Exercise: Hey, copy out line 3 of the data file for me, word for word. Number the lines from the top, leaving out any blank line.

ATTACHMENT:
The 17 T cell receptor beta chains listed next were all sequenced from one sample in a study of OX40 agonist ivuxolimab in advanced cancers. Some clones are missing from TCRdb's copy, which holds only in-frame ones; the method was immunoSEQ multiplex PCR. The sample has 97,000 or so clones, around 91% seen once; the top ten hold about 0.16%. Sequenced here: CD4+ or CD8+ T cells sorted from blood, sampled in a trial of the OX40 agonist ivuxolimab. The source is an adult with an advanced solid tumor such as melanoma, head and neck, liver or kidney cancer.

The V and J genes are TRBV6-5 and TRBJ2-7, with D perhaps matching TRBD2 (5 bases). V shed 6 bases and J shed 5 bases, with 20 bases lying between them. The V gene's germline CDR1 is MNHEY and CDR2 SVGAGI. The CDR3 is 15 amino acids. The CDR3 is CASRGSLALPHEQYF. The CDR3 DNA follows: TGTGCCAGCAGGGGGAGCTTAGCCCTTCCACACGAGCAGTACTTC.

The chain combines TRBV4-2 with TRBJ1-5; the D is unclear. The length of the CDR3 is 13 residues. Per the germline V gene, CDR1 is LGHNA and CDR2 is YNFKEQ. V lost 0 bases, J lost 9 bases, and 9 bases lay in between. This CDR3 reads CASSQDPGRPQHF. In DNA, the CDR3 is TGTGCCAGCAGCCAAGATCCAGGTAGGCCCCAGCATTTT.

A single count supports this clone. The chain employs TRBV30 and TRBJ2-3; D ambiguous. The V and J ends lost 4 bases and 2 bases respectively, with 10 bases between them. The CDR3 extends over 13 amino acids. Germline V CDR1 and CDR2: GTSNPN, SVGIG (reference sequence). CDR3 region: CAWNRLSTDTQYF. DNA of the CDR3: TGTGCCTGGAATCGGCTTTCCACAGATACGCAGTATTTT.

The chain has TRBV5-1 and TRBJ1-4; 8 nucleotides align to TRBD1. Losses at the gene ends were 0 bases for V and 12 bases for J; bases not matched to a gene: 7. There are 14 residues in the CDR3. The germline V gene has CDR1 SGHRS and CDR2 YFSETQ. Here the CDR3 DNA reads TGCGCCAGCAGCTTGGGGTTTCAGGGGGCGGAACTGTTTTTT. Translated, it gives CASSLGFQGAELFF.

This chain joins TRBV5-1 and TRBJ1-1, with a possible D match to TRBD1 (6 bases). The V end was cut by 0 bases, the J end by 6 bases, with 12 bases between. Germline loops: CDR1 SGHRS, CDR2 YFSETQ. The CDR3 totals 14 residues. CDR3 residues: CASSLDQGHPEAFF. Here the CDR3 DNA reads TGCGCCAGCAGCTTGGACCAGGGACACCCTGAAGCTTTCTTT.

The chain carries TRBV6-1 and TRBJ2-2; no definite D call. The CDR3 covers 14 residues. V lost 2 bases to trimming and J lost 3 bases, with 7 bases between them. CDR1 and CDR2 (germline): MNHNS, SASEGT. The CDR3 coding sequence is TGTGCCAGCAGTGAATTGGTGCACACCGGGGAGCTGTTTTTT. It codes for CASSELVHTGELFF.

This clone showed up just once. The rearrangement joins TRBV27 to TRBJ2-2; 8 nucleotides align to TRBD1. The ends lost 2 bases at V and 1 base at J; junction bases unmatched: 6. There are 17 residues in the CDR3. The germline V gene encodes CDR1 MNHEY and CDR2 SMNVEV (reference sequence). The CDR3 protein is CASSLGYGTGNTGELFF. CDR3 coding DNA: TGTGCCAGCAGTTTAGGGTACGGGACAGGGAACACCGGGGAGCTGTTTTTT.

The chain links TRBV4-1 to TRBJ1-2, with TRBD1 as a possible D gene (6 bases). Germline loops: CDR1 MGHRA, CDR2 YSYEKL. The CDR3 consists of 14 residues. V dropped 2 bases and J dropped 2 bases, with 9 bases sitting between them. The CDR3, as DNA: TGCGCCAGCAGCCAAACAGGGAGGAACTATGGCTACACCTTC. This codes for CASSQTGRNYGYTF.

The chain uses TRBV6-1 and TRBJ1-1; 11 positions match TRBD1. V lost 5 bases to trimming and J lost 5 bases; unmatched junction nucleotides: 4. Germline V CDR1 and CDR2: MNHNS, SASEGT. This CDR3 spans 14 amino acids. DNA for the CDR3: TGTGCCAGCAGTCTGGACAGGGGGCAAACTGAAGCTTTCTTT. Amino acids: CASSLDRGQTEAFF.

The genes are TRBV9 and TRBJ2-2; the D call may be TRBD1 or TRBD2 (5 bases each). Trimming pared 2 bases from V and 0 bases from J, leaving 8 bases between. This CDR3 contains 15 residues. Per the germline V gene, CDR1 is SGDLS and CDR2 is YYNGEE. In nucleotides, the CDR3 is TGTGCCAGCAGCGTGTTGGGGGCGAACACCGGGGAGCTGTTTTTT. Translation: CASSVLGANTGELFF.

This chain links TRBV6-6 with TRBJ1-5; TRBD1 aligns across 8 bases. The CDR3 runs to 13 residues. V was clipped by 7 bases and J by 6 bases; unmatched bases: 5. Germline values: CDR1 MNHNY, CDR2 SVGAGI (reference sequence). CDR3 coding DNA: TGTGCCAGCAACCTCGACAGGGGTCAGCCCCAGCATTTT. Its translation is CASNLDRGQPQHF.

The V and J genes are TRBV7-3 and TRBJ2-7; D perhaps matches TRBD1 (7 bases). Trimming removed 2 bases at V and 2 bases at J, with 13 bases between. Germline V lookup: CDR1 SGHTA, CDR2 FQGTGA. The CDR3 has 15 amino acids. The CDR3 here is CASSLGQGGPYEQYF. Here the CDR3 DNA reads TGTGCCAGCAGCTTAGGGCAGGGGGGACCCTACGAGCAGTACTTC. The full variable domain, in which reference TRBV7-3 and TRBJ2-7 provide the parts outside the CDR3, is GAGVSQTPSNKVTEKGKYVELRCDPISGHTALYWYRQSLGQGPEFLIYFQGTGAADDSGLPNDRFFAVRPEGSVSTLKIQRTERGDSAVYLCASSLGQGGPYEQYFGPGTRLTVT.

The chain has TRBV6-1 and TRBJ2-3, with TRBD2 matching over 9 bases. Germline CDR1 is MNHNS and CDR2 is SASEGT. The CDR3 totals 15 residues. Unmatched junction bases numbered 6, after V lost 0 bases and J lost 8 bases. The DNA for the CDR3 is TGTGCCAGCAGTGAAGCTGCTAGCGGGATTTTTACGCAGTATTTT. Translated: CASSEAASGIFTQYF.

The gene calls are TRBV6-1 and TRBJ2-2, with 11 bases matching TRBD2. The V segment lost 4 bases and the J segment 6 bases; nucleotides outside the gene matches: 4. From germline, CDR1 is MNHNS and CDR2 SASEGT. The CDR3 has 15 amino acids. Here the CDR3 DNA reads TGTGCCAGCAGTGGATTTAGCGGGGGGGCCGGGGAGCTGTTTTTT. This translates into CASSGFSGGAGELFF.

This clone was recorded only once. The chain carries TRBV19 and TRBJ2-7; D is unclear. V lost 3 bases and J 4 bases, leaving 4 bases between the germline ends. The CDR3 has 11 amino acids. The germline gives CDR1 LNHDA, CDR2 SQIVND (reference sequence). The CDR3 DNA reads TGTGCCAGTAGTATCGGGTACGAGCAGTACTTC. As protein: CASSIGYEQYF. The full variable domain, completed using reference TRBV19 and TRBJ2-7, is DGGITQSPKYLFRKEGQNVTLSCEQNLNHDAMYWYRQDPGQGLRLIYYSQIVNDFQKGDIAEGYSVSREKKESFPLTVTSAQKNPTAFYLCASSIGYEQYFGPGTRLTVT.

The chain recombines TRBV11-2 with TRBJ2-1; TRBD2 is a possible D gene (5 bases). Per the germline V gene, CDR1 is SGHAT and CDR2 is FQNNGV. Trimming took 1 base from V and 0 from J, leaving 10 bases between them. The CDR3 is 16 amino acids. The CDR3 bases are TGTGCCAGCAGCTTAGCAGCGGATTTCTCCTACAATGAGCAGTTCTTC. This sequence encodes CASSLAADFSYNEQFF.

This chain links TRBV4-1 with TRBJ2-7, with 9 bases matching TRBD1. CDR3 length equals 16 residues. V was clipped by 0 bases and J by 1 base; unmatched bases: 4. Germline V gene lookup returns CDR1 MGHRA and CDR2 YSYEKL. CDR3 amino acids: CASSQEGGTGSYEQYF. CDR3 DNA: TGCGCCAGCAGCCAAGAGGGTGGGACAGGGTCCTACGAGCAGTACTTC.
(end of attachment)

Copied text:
The chain combines TRBV4-2 with TRBJ1-5; the D is unclear. The length of the CDR3 is 13 residues. Per the germline V gene, CDR1 is LGHNA and CDR2 is YNFKEQ. V lost 0 bases, J lost 9 bases, and 9 bases lay in between. This CDR3 reads CASSQDPGRPQHF. In DNA, the CDR3 is TGTGCCAGCAGCCAAGATCCAGGTAGGCCCCAGCATTTT.